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ADA urges withdrawal of ‘access report’ proposal

Washington—The Association urged the federal Office for Civil Rights to withdraw a proposal that would give patients “the right to receive an access report indicating who has accessed electronic protected health information in a designated record set.”

The proposed rulemaking “would impose enormous burdens, costs and expenses on a significant number of dental practices, with little apparent benefit to individuals,” the Association said in comments offered on the “HIPAA Privacy Rule Accounting of Disclosures under the Health Information Technology for Economic and Clinical Health Act.” The notice was published in the May 31, 2011, Federal Register.

The disclosure rule would update the Health Insurance Portability and Accountability Act privacy rule accounting of disclosures provision and create an “access report” requirement.

ADA’s formal comments assess the impact of the proposed rule and its parts on covered dental practices and their business associates.

“The burden of complying with the proposed access report rule would not be justified by a corresponding benefit to individuals,” the Association said. “It would appear that few are likely to request access reports, because past experience in the health care industry indicates that very few individuals exercise the right to an accounting of disclosures. Moreover, the proposed access report rule would not provide individuals with meaningful, useful information.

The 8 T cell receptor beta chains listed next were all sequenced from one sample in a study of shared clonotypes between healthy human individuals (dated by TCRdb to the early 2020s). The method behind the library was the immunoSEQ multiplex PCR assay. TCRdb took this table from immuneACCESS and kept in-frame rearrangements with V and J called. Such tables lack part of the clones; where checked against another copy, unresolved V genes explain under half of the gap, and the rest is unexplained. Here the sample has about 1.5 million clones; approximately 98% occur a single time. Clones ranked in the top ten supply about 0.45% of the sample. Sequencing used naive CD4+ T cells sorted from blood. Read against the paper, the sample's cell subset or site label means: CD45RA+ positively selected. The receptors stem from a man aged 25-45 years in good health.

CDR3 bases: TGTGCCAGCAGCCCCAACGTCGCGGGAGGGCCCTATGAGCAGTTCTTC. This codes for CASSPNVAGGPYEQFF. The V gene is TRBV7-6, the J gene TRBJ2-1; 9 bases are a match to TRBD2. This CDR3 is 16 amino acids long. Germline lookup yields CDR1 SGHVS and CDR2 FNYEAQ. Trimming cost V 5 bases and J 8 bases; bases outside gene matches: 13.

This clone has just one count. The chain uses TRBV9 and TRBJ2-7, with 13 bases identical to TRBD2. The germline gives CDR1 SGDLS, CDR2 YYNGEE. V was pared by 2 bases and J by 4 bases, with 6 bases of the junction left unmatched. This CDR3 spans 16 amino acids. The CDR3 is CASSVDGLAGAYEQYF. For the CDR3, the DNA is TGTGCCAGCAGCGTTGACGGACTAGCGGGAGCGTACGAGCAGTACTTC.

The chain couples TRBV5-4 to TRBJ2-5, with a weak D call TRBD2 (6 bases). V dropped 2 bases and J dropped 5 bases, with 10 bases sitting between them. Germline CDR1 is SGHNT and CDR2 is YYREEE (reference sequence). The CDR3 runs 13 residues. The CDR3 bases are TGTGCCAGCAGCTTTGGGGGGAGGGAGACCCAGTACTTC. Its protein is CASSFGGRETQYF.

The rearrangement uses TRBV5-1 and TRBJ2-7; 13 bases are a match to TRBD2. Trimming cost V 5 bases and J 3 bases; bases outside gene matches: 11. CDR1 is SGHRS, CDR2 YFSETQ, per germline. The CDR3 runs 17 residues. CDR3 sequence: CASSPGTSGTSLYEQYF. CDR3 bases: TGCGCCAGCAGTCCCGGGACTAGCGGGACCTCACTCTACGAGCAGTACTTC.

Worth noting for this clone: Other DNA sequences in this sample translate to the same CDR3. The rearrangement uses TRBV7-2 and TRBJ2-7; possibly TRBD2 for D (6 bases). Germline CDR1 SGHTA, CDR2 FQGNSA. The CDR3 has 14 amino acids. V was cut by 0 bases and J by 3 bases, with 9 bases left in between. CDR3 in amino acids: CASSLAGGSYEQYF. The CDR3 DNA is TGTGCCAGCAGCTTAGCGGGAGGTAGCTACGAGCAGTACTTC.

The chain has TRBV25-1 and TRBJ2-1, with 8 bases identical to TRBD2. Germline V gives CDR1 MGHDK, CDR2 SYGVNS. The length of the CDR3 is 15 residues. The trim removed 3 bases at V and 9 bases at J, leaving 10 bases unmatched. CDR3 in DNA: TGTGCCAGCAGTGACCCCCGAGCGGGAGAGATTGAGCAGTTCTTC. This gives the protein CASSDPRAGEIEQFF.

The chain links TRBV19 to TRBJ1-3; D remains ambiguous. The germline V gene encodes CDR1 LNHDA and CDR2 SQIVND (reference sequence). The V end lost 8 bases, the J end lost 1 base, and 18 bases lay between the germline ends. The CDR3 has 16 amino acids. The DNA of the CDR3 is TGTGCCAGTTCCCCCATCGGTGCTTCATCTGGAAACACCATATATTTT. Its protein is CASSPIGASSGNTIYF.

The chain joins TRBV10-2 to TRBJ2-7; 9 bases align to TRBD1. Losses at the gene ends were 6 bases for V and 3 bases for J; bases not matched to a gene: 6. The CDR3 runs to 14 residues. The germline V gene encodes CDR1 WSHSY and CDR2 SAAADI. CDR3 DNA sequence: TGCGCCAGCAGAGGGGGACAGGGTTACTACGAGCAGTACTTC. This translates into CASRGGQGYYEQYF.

“The proposed rule would impose expensive, time-consuming and laborious compliance burdens on covered entity dental practices and their business associates whether or not many individuals—or indeed any individuals—request an access report,” the Association said.

With regard to proposed compliance dates, the Association said that “many dental practices will require substantial additional time to come into compliance with the proposed rule, because they would need to purchase or upgrade technology and even add staff.”

The OCR, a Department of Health and Human Services agency, said the purpose of the proposed modifications to the HIPAA privacy rule is, in part, to implement changes required by the 2009 HITECH Act. Before issuing a final rule, the agency called for comments by Aug. 1.